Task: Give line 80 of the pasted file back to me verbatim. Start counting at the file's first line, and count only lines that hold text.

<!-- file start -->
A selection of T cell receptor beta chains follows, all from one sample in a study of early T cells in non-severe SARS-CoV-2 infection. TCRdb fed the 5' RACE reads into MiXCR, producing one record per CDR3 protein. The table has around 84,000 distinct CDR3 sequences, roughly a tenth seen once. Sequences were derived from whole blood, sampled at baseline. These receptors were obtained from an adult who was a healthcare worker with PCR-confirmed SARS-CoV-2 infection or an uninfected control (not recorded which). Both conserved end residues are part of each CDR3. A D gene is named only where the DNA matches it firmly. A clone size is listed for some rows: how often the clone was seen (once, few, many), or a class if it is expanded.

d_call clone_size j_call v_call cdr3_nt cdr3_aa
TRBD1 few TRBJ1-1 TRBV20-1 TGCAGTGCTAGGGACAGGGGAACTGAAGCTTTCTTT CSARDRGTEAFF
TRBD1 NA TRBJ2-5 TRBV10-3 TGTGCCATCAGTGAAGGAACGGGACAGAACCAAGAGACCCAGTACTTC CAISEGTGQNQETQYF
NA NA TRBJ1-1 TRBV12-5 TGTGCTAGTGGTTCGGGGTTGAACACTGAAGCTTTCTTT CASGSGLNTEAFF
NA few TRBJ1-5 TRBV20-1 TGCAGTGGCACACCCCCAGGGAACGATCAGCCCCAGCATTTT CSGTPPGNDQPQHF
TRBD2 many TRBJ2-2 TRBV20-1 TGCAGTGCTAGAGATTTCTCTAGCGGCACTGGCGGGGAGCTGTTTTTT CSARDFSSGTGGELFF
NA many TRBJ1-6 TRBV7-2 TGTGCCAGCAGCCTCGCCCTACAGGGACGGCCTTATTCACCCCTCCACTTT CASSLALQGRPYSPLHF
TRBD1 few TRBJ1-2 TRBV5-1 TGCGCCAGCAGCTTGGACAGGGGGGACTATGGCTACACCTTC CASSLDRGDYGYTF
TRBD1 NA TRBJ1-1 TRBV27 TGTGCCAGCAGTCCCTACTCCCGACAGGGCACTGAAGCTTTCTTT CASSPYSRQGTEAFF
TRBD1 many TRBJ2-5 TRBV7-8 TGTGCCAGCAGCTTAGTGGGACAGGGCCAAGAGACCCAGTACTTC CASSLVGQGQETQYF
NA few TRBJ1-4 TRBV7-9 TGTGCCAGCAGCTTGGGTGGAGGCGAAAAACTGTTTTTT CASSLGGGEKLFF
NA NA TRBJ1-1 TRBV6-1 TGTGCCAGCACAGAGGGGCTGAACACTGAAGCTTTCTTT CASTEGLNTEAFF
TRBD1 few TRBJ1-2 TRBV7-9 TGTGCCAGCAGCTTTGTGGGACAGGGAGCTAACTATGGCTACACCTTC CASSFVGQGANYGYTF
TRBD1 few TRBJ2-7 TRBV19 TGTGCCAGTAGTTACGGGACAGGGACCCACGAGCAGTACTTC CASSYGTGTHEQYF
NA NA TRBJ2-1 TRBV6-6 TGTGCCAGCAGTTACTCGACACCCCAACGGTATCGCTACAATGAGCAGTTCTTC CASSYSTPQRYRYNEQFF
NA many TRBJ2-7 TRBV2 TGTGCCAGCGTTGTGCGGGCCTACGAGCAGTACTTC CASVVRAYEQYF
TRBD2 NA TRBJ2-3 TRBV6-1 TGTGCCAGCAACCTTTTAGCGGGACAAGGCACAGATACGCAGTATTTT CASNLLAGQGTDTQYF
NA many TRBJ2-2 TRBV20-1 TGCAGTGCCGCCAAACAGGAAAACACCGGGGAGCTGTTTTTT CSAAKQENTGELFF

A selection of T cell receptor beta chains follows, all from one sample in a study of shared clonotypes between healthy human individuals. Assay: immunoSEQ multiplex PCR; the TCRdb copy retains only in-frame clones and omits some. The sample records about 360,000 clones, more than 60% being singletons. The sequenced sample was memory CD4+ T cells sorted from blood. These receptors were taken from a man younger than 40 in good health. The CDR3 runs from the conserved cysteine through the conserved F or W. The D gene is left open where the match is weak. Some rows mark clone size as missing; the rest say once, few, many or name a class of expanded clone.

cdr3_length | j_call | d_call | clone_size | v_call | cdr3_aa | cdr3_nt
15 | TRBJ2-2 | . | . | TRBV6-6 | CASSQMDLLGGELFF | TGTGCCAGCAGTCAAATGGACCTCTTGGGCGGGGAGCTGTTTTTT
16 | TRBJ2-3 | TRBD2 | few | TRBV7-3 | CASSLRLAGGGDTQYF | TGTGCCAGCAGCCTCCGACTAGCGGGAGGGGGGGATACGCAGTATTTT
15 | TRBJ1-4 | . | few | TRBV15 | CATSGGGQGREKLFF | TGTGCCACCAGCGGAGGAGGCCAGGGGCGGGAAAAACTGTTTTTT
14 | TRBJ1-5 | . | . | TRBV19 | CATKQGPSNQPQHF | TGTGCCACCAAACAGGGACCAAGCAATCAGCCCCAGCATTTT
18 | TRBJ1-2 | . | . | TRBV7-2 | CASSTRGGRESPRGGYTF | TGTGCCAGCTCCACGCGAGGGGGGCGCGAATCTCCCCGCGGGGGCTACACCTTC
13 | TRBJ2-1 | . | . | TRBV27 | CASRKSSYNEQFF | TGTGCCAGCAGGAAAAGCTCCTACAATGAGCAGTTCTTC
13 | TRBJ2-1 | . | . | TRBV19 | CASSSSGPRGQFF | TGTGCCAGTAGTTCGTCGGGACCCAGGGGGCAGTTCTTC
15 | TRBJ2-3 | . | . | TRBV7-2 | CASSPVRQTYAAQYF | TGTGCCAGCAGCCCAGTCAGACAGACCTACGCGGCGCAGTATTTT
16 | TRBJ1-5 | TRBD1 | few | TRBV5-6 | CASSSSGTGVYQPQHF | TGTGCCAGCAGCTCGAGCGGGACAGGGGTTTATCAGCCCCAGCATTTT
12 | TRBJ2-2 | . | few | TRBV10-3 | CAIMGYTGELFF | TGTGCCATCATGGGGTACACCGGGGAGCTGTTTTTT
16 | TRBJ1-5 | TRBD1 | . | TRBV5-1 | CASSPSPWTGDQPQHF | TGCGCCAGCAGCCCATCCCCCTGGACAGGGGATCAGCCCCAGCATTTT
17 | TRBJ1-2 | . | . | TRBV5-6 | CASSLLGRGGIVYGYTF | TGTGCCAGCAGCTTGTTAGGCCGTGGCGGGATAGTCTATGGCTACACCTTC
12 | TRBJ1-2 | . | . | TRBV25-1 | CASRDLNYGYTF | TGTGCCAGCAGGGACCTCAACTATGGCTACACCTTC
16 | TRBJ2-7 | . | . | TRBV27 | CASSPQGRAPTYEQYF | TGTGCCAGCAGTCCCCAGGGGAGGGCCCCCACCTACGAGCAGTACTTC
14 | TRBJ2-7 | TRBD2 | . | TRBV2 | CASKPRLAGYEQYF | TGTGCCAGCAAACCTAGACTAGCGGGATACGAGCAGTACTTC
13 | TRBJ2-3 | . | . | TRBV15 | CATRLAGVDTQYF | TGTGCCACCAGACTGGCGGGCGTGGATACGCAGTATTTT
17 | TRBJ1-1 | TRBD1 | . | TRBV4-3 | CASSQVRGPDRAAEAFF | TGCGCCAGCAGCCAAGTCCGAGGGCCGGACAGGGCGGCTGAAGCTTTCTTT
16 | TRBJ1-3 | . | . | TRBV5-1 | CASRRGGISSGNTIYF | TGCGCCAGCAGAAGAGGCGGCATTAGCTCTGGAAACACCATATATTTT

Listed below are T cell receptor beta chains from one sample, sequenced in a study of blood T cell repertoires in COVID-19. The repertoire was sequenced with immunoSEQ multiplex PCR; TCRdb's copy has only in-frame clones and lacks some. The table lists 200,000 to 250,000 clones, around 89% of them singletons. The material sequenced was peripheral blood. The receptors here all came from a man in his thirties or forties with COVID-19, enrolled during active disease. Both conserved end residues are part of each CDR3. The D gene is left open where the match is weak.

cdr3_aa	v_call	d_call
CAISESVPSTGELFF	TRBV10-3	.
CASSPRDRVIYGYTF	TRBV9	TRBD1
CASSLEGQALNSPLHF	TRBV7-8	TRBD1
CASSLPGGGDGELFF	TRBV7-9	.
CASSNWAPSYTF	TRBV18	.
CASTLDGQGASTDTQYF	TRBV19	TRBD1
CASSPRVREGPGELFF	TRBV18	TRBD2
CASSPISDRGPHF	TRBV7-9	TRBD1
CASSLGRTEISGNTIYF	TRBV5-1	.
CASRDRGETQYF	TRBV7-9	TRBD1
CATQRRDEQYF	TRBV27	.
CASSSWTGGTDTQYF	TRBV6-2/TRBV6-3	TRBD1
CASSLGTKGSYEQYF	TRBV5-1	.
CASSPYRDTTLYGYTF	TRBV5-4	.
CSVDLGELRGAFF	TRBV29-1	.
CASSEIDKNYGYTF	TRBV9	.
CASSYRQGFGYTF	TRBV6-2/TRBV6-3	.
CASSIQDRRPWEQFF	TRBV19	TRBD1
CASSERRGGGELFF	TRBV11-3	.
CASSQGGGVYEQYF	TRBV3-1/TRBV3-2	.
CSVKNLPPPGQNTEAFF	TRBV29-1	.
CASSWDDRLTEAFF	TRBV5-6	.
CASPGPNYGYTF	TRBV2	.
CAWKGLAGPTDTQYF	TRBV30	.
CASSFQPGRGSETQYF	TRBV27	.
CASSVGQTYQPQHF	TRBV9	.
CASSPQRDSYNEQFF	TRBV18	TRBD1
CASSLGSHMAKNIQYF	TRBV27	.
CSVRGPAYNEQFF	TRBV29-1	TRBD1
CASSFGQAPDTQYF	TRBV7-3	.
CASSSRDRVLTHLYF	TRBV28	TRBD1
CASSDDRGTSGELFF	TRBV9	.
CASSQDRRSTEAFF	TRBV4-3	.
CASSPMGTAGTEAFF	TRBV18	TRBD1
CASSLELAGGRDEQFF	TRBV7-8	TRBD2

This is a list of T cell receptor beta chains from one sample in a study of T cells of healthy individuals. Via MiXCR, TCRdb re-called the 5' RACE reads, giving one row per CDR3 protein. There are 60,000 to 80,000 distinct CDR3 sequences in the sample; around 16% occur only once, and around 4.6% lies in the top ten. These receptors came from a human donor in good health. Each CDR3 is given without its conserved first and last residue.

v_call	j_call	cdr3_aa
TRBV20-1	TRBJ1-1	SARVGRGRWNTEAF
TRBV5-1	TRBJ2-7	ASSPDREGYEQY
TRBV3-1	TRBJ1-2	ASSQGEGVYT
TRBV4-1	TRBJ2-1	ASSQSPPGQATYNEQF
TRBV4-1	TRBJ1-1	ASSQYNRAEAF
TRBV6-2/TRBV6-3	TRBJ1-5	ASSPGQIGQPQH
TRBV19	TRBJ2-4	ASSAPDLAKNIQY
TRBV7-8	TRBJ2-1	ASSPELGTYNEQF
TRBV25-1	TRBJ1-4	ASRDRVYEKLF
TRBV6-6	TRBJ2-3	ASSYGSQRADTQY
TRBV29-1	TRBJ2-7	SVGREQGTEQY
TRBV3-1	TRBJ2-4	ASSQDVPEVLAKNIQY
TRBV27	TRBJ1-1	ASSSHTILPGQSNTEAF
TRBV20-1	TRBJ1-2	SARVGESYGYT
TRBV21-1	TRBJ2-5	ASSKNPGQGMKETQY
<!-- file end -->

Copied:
TRBV5-1	TRBJ2-7	ASSPDREGYEQY